McGee, 36, is a veteran in his 13th MLB season, having previously suited up for the Rays, Rockies, Dodgers, Giants and Brewers. He signed a two-year deal with the Giants prior to the 2021 season, which went great for a while. He threw 59 2/3 innings for San Fran last year with a 2.72 ERA, 24.3% strikeout rate, 4.2% walk rate and 35.9% ground ball rate.
Unfortunately, the wheel of fortune has swung him around in the complete opposite direction this year, as he struggled badly with the Giants before being released, signing with the Brewers, struggling some more and then getting designated for assignment. Between the two clubs, he has an ERA of 7.00 on the year, with a 12.4% strikeout rate that’s barely half of what he registered last year.
In the short term, the move is sensible enough for the Nats, as they didn’t have a lefty in their bullpen prior to this move. Picking up McGee won’t cost really them anything financially, as the Giants are on the hook for the remainder of his salary with the Nats just paying the prorated league minimum.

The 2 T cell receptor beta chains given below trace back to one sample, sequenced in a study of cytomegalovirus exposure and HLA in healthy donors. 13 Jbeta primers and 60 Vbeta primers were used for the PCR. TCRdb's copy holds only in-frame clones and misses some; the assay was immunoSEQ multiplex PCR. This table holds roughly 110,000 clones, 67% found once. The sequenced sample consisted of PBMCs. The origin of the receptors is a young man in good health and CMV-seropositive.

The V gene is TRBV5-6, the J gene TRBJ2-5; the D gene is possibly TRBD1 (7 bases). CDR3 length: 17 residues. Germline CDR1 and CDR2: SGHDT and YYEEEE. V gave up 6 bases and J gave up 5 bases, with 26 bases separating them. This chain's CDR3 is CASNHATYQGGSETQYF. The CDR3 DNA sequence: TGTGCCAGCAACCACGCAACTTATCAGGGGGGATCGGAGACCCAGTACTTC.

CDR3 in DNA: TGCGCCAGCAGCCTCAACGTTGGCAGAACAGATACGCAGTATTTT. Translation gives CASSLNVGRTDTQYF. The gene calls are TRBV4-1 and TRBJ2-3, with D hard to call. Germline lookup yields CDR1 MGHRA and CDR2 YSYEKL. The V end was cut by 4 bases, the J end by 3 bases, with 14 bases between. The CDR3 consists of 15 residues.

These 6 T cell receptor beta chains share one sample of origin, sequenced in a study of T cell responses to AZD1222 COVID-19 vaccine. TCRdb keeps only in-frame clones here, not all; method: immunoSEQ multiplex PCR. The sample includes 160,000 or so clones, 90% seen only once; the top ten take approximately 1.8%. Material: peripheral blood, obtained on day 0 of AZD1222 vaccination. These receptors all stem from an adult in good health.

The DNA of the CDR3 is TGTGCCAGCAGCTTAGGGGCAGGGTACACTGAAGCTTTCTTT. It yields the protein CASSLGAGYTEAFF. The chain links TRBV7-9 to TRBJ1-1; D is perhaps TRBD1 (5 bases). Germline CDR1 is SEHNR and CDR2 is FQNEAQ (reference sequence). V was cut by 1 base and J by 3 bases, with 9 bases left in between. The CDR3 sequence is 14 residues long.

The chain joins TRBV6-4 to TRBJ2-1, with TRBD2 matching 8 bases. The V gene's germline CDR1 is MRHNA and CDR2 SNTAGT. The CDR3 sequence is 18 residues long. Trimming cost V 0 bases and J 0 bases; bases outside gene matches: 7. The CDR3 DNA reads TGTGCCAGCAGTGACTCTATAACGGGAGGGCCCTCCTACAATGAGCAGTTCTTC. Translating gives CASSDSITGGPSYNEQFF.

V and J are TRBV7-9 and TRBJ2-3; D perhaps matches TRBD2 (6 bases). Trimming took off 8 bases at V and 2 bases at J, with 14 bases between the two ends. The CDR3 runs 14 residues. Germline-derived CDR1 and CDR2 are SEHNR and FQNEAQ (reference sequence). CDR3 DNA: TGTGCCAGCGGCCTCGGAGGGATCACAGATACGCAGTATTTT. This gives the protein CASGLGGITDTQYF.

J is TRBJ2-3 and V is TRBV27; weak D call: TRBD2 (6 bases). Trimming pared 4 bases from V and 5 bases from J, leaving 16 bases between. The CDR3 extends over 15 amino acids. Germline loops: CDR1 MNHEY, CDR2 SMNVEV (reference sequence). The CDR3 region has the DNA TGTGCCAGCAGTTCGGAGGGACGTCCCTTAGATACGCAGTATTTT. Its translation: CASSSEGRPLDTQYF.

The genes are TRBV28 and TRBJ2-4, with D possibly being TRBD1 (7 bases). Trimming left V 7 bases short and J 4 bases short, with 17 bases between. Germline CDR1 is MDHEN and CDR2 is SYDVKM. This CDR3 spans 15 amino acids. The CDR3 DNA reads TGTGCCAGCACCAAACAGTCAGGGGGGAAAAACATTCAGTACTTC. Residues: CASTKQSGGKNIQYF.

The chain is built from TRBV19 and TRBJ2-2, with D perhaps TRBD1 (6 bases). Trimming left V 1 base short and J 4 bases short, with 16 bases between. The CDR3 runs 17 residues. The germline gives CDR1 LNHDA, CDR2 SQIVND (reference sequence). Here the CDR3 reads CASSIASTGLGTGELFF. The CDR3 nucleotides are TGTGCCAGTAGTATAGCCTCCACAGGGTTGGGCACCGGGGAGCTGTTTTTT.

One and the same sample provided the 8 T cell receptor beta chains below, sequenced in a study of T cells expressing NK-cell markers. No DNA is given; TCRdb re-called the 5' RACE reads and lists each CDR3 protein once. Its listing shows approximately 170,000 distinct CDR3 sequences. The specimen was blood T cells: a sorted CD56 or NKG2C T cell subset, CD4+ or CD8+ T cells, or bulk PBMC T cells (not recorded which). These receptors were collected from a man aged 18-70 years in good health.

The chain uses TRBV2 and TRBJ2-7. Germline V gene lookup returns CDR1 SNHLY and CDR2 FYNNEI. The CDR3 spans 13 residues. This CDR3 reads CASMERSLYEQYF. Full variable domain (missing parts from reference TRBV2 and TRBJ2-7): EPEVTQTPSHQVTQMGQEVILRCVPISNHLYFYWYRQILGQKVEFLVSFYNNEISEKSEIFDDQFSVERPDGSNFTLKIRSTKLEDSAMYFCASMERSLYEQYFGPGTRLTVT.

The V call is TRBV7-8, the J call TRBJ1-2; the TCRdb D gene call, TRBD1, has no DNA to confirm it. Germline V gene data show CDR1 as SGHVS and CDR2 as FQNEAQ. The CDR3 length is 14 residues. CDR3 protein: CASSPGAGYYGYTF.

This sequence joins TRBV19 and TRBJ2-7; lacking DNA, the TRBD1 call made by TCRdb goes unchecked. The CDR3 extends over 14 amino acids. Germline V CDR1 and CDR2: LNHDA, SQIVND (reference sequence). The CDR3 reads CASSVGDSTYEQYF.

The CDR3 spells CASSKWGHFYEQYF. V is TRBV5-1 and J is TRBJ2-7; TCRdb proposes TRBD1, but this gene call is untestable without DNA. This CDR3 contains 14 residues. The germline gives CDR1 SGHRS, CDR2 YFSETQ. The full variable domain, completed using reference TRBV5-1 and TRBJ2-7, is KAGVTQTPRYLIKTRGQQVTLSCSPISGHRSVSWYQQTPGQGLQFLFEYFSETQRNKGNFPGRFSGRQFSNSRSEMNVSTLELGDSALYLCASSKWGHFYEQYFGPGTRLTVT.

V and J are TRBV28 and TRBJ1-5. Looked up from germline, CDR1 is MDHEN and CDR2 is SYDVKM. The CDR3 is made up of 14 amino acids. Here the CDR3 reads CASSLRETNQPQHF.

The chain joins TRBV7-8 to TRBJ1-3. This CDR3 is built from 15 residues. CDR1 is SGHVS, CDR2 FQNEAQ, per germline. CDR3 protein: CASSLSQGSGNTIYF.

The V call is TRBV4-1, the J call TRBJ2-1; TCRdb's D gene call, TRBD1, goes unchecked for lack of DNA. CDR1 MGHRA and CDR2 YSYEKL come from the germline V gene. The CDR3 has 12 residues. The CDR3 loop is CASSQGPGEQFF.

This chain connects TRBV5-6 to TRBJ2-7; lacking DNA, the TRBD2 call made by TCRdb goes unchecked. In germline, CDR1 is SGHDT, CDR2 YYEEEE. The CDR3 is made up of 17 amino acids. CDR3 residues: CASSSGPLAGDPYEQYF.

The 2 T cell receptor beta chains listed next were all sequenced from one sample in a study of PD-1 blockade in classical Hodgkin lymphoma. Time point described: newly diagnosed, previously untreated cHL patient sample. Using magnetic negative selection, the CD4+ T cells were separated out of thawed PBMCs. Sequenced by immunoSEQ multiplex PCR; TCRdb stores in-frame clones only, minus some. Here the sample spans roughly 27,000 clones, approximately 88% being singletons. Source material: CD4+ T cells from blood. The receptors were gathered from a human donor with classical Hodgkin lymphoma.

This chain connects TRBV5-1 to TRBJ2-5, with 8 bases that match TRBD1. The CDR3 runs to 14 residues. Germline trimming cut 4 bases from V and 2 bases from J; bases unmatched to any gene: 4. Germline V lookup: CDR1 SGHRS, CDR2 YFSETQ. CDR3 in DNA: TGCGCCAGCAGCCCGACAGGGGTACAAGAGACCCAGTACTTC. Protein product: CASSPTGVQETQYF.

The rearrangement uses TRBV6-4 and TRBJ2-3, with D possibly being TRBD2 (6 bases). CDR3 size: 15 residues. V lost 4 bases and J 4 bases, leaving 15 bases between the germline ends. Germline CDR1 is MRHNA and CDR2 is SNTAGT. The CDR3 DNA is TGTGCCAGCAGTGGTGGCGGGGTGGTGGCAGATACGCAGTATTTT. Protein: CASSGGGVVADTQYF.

From the big picture, however, the move is a little curious. The Nats have made a series of high profile trades in the past year-plus, shipping out Max Scherzer, Trea Turner, Josh Bell and Juan Soto, clearly signaling that they have no faith in their team’s ability to compete in the near future.
In order to grab the 36-year-old McGee, the Nats won’t break the bank, but they are risking losing Donovan Casey, a 26-year-old outfielder they just acquired last year in the Scherzer/Turner deal. Casey hit .269/.329/.430 between Double-A and Triple-A last year, with 16 home runs, 26 doubles, two triples and 22 stolen bases. He got added to the club’s 40-man roster in the offseason based on that showing and was considered the #16 prospect in the system by Baseball America coming into the year.
Casey has definitely had a down season here in 2022, hitting .219/.283/.364 for a wRC+ of just 71. He’s struck out in 32.5% of his plate appearances while walking just 6.7% of the time. Still, despite that tepid showing, it’s a bit surprising to see the Nats send him out onto the waiver wire in order to grab a couple months of a veteran reliever in a season when they’re 36-75, the worst record in all of baseball. With the trade deadline now passed, the Nats will only have the option of placing Casey on outright waivers or release waivers. He has never been outrighted before in his career, nor does he have three years of MLB service time, meaning he would be ineligible to reject an outright assignment if he clears waivers.